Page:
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Scenes from The University of Rhode Island

URI student’s exhibit disputes media stereotypes of Republic of Georgia

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KINGSTON, R.I. -- February 8, 2005 -- Don’t believe everything you read or see about the Republic of Georgia, a land of 5.5 million people living in an area roughly the combined size of New Hampshire, Vermont, Massachusetts, and Rhode Island.

The country, which borders Russia, Turkey, Armenia, and Azerbaijan, gained its independence in 1991 and remains in transition, according to University of Rhode Island student Lisa Lahr.

“The media portrays the country in one of three ways: filled with churches, political upheaval, or beleaguered war orphans,” says Lahr, a Middletown resident who has visited the former Soviet republic three times with a camera in hand during the last six years, circling the country from Tbilisi to Batumi, and shooting more than 3,000 images of Georgians at work and at play.

“I wanted to go beyond the headlines, beyond the CNNs,” says the 41-year-old student who selected 40 of those images, some black and white, others in color, for an exhibit at URI. The images best represent the Georgian culture Lahr discovered and admires.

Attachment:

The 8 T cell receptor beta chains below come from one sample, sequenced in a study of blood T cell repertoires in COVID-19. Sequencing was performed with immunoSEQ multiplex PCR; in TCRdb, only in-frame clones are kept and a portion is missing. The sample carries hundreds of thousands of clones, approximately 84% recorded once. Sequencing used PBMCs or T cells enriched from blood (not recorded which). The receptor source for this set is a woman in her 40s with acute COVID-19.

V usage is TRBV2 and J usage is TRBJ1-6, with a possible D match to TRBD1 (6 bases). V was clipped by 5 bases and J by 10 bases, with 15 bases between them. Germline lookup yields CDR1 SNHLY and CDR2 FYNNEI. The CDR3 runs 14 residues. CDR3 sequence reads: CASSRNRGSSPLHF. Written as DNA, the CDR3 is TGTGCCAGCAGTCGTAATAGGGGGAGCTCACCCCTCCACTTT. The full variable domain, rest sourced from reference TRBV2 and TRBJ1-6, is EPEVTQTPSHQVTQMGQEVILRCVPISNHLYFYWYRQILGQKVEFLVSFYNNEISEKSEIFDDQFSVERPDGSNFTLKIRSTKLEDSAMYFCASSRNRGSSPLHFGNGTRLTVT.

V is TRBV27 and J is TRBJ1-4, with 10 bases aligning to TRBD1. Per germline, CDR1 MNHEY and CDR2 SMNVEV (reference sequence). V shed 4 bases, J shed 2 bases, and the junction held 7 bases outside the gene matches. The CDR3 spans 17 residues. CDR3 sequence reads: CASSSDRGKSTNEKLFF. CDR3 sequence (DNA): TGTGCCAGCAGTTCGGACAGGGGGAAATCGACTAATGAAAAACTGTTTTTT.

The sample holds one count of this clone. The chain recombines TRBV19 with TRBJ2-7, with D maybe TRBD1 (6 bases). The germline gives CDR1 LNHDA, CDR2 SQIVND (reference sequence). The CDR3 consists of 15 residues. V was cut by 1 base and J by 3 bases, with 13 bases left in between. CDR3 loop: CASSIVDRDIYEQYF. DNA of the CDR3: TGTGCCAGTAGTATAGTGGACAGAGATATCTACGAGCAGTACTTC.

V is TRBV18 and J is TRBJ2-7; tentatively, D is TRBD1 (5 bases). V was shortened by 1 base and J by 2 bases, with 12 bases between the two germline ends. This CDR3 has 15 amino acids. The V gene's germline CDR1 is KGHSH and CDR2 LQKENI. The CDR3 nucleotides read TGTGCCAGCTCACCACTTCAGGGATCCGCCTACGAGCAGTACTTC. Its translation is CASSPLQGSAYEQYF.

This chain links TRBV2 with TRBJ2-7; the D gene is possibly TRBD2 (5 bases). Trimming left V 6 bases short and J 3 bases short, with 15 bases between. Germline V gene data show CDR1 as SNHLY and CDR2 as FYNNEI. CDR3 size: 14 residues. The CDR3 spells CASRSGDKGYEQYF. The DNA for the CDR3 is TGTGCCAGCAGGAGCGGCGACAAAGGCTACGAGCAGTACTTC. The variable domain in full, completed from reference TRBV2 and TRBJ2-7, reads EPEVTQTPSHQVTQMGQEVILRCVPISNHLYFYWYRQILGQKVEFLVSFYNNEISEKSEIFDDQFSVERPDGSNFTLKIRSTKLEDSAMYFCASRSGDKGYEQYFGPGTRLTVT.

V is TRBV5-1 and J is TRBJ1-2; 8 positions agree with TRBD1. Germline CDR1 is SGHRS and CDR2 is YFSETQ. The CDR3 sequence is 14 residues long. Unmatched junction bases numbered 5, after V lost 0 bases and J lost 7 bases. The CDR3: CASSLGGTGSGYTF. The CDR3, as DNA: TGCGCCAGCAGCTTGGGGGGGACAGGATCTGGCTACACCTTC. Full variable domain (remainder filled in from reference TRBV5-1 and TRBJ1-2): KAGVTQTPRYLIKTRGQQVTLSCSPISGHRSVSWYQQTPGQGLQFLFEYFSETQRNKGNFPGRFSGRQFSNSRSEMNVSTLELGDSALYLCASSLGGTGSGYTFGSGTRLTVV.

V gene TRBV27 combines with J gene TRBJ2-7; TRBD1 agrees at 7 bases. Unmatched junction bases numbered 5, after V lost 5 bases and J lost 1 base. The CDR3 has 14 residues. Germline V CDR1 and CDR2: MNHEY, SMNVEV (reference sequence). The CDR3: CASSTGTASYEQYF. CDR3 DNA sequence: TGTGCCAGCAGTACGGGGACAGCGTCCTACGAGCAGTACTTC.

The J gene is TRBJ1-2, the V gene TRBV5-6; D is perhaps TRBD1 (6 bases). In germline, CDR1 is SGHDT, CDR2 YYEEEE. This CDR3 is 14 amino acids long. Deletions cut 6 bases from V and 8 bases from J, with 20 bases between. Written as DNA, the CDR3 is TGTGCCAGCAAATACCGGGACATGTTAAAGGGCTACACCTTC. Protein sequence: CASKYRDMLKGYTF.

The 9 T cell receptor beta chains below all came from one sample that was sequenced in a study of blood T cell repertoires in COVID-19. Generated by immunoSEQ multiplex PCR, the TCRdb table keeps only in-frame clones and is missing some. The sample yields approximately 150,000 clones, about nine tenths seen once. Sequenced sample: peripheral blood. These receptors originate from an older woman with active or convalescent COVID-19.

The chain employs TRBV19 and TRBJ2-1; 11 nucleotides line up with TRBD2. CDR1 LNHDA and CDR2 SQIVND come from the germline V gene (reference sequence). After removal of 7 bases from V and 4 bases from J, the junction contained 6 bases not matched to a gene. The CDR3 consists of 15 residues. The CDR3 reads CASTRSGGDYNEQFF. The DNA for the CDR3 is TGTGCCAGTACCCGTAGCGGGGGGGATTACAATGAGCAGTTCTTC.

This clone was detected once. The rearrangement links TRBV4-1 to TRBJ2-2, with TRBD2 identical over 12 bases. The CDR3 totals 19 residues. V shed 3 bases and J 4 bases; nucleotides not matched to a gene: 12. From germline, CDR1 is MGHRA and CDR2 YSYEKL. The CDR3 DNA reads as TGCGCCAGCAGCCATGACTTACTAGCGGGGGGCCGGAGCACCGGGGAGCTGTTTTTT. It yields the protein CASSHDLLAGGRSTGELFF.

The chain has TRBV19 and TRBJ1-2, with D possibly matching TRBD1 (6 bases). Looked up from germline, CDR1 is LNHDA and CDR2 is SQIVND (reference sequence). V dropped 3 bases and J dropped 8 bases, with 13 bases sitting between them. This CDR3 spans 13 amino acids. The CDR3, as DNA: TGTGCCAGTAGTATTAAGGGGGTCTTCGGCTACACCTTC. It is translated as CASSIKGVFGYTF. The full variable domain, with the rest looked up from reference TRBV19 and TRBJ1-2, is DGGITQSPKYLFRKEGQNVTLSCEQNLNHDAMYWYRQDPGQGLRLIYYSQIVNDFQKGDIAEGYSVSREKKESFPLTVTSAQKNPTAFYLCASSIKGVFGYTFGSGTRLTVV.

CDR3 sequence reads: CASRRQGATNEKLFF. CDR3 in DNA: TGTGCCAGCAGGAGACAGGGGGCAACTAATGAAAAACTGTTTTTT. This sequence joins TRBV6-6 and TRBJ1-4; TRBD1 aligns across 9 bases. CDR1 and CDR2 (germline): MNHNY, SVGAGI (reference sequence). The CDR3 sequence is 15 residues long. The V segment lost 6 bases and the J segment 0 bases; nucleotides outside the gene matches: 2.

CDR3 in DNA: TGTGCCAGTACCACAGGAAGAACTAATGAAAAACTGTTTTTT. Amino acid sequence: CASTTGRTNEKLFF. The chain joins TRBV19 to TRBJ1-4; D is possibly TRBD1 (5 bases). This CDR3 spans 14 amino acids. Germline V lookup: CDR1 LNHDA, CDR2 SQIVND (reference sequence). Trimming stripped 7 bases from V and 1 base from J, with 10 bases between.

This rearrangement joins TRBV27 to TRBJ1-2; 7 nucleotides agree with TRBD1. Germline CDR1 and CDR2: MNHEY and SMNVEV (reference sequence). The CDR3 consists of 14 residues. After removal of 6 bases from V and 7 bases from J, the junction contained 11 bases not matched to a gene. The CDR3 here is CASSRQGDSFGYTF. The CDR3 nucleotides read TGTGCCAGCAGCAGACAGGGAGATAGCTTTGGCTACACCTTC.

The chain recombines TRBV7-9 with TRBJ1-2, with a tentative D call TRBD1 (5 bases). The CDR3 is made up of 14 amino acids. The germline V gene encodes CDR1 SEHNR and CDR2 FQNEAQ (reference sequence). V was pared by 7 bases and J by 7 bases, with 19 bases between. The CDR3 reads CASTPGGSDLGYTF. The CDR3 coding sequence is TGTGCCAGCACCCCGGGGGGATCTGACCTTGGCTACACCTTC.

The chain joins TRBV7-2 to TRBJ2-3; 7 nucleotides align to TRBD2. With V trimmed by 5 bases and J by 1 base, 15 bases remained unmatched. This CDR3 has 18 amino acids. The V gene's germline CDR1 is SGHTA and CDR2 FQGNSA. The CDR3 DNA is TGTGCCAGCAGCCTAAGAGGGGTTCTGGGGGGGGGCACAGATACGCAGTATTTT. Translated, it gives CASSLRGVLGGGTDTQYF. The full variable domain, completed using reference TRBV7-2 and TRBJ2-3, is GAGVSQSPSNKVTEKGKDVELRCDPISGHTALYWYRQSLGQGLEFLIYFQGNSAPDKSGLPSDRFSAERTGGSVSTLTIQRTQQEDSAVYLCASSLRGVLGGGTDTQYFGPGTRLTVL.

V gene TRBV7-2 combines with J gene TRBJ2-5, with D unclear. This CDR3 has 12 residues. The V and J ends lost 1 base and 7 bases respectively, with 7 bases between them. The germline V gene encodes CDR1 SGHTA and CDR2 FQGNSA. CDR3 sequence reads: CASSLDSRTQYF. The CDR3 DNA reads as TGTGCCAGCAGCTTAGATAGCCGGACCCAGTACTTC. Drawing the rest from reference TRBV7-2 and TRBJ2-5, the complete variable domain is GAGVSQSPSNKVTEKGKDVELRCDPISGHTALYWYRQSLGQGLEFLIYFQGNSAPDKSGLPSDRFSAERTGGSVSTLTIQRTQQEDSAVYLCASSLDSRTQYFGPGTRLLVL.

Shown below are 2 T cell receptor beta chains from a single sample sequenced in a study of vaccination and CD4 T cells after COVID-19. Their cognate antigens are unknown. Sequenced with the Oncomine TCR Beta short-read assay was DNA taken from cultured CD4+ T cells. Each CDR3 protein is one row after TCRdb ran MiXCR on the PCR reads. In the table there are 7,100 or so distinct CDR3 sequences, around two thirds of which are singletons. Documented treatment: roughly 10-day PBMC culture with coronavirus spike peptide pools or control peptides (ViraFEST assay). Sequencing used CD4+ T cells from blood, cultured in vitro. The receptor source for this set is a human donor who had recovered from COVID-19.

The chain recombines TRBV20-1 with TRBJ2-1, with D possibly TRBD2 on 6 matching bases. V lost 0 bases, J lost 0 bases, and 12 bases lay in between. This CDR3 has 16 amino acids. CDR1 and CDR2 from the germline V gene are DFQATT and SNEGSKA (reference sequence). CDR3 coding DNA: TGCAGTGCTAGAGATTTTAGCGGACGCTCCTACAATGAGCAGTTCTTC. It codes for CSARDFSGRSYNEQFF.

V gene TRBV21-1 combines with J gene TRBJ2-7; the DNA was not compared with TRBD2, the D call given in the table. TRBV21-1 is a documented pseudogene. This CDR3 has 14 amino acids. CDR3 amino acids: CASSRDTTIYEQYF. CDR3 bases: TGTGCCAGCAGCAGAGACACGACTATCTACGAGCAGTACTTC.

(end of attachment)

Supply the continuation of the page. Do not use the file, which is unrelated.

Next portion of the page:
The exhibit, “Unfettered Georgia: An Exhibition of Images of a Former Soviet Republic,” will be on display until May 30 on the second floor of URI’s Lippitt Hall, the home of URI’s Honors Program. The exhibit is free and open to the public. A lecture by the artist is planned on March 30 at 4 p.m.

Lahr spent last August in Georgia, the trip supported by a $4,750 fellowship from the Michael J. Metcalf Memorial Fund at the Rhode Island Foundation. This time she stayed at a farmhouse in the small village of Khissishevi, Georgia and employed a teen-ager as an interpreter. Like most Georgians she has encountered, Lahr found her hosts warm and friendly. “Everywhere I traveled in Georgia, people always wanted to take me in and feed me,” she says.

Like many farmhouses, this one had a vineyard. More than 400 varieties of grapes are cultivated in Georgia, which is known for its winemaking.

Since her first trip, Lahr has been particularly taken with the Roma, or gypsies, whose very existence is ignored and whose culture isn’t catalogued.

Roma appear in many of Lahr’s images. The URI student captured 10-year-old Sveta Aliev, standing outside a bank, waiting to put her hand out for money as customers exited. She scowls at the camera, displeased to be distracted from her “work.”

“Roma children do not receive a formal education. A fraction of them do go to school, for how long—no one knows,” says Lahr. “Sveta, for example, speaks Russian, Romani, Georgian, and some English. I wish I could have taken her home.”

“The Georgians take great pride in their craftsmanship,” says Lahr who captured some of those images. “Their cutlery, in particular, is (second to none??.) I would have loved to bring home one of their ceremonial knives, but it’s off limits in the age of homeland security, understandably so.”

While Lahr concedes there are problems in Georgia—health care for the poor, for example, is rudimentary. Communicable diseases are commonplace and vaccinations are non-existent. The problem isn’t on the world’s radar.

But there is so much more to Georgia. Lahr points to one of her photos, a farmer’s market in Tbilisi. “The people are peaceful and friendly. There are no soldiers, no guns, no constant upheaval,” she says. “The city is no more dangerous than New York City.”